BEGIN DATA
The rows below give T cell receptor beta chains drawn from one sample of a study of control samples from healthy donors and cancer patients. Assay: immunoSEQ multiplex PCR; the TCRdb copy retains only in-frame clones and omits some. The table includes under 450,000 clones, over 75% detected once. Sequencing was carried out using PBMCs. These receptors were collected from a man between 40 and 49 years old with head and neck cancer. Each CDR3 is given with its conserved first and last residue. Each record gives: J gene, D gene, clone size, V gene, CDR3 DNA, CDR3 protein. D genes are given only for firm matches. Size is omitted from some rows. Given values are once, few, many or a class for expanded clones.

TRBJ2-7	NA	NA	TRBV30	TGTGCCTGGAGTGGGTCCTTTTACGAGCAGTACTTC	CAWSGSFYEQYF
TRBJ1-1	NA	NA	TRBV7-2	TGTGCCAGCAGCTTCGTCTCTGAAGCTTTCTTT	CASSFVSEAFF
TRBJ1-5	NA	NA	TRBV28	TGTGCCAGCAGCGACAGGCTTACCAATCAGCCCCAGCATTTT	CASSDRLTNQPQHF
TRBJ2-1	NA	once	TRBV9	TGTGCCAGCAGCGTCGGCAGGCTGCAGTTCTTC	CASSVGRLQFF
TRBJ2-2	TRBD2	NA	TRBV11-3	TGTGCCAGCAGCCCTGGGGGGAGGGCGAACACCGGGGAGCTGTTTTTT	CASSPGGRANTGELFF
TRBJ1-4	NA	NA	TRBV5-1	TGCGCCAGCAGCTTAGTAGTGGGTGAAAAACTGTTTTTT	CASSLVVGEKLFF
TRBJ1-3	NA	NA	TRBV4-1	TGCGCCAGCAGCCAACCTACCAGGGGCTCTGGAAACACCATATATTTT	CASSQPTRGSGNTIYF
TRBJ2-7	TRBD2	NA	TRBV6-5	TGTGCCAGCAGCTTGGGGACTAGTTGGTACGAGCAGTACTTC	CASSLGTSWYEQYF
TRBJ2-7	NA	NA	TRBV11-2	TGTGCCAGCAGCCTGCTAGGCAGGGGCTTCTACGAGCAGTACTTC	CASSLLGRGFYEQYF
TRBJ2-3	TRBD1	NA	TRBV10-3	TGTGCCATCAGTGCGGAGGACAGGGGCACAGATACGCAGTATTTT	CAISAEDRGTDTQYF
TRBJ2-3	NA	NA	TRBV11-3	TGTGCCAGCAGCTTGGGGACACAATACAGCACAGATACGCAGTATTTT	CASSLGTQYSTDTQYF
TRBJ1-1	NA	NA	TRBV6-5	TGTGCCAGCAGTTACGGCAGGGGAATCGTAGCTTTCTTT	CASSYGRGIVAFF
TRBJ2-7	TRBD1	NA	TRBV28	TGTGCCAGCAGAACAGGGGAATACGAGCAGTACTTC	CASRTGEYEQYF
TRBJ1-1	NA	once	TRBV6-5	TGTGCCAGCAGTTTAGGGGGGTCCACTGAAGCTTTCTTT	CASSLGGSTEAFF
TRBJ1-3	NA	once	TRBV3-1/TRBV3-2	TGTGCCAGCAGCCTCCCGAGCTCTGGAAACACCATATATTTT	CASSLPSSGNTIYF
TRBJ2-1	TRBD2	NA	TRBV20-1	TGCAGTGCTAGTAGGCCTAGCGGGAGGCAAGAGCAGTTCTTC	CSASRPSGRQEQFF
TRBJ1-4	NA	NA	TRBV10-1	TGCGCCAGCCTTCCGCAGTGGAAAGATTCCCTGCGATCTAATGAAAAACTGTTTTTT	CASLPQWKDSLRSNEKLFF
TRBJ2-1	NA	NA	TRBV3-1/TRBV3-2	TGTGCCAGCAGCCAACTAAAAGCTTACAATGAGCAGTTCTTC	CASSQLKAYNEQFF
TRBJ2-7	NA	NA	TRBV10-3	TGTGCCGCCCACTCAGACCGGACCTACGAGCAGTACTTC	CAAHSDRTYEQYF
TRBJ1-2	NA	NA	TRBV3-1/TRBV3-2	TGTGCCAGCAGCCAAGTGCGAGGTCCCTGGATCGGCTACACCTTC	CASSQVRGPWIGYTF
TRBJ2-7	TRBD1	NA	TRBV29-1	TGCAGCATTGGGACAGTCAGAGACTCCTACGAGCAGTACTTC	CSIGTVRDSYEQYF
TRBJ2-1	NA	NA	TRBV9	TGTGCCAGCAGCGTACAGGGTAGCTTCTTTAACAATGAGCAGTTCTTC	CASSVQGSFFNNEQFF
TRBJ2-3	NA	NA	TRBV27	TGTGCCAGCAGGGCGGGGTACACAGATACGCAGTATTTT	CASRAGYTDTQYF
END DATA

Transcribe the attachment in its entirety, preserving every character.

The rows below give T cell receptor beta chains drawn from one sample of a study of control samples from healthy donors and cancer patients. Assay: immunoSEQ multiplex PCR; the TCRdb copy retains only in-frame clones and omits some. The table includes under 450,000 clones, over 75% detected once. Sequencing was carried out using PBMCs. These receptors were collected from a man between 40 and 49 years old with head and neck cancer. Each CDR3 is given with its conserved first and last residue. Each record gives: J gene, D gene, clone size, V gene, CDR3 DNA, CDR3 protein. D genes are given only for firm matches. Size is omitted from some rows. Given values are once, few, many or a class for expanded clones.

TRBJ2-7	NA	NA	TRBV30	TGTGCCTGGAGTGGGTCCTTTTACGAGCAGTACTTC	CAWSGSFYEQYF
TRBJ1-1	NA	NA	TRBV7-2	TGTGCCAGCAGCTTCGTCTCTGAAGCTTTCTTT	CASSFVSEAFF
TRBJ1-5	NA	NA	TRBV28	TGTGCCAGCAGCGACAGGCTTACCAATCAGCCCCAGCATTTT	CASSDRLTNQPQHF
TRBJ2-1	NA	once	TRBV9	TGTGCCAGCAGCGTCGGCAGGCTGCAGTTCTTC	CASSVGRLQFF
TRBJ2-2	TRBD2	NA	TRBV11-3	TGTGCCAGCAGCCCTGGGGGGAGGGCGAACACCGGGGAGCTGTTTTTT	CASSPGGRANTGELFF
TRBJ1-4	NA	NA	TRBV5-1	TGCGCCAGCAGCTTAGTAGTGGGTGAAAAACTGTTTTTT	CASSLVVGEKLFF
TRBJ1-3	NA	NA	TRBV4-1	TGCGCCAGCAGCCAACCTACCAGGGGCTCTGGAAACACCATATATTTT	CASSQPTRGSGNTIYF
TRBJ2-7	TRBD2	NA	TRBV6-5	TGTGCCAGCAGCTTGGGGACTAGTTGGTACGAGCAGTACTTC	CASSLGTSWYEQYF
TRBJ2-7	NA	NA	TRBV11-2	TGTGCCAGCAGCCTGCTAGGCAGGGGCTTCTACGAGCAGTACTTC	CASSLLGRGFYEQYF
TRBJ2-3	TRBD1	NA	TRBV10-3	TGTGCCATCAGTGCGGAGGACAGGGGCACAGATACGCAGTATTTT	CAISAEDRGTDTQYF
TRBJ2-3	NA	NA	TRBV11-3	TGTGCCAGCAGCTTGGGGACACAATACAGCACAGATACGCAGTATTTT	CASSLGTQYSTDTQYF
TRBJ1-1	NA	NA	TRBV6-5	TGTGCCAGCAGTTACGGCAGGGGAATCGTAGCTTTCTTT	CASSYGRGIVAFF
TRBJ2-7	TRBD1	NA	TRBV28	TGTGCCAGCAGAACAGGGGAATACGAGCAGTACTTC	CASRTGEYEQYF
TRBJ1-1	NA	once	TRBV6-5	TGTGCCAGCAGTTTAGGGGGGTCCACTGAAGCTTTCTTT	CASSLGGSTEAFF
TRBJ1-3	NA	once	TRBV3-1/TRBV3-2	TGTGCCAGCAGCCTCCCGAGCTCTGGAAACACCATATATTTT	CASSLPSSGNTIYF
TRBJ2-1	TRBD2	NA	TRBV20-1	TGCAGTGCTAGTAGGCCTAGCGGGAGGCAAGAGCAGTTCTTC	CSASRPSGRQEQFF
TRBJ1-4	NA	NA	TRBV10-1	TGCGCCAGCCTTCCGCAGTGGAAAGATTCCCTGCGATCTAATGAAAAACTGTTTTTT	CASLPQWKDSLRSNEKLFF
TRBJ2-1	NA	NA	TRBV3-1/TRBV3-2	TGTGCCAGCAGCCAACTAAAAGCTTACAATGAGCAGTTCTTC	CASSQLKAYNEQFF
TRBJ2-7	NA	NA	TRBV10-3	TGTGCCGCCCACTCAGACCGGACCTACGAGCAGTACTTC	CAAHSDRTYEQYF
TRBJ1-2	NA	NA	TRBV3-1/TRBV3-2	TGTGCCAGCAGCCAAGTGCGAGGTCCCTGGATCGGCTACACCTTC	CASSQVRGPWIGYTF
TRBJ2-7	TRBD1	NA	TRBV29-1	TGCAGCATTGGGACAGTCAGAGACTCCTACGAGCAGTACTTC	CSIGTVRDSYEQYF
TRBJ2-1	NA	NA	TRBV9	TGTGCCAGCAGCGTACAGGGTAGCTTCTTTAACAATGAGCAGTTCTTC	CASSVQGSFFNNEQFF
TRBJ2-3	NA	NA	TRBV27	TGTGCCAGCAGGGCGGGGTACACAGATACGCAGTATTTT	CASRAGYTDTQYF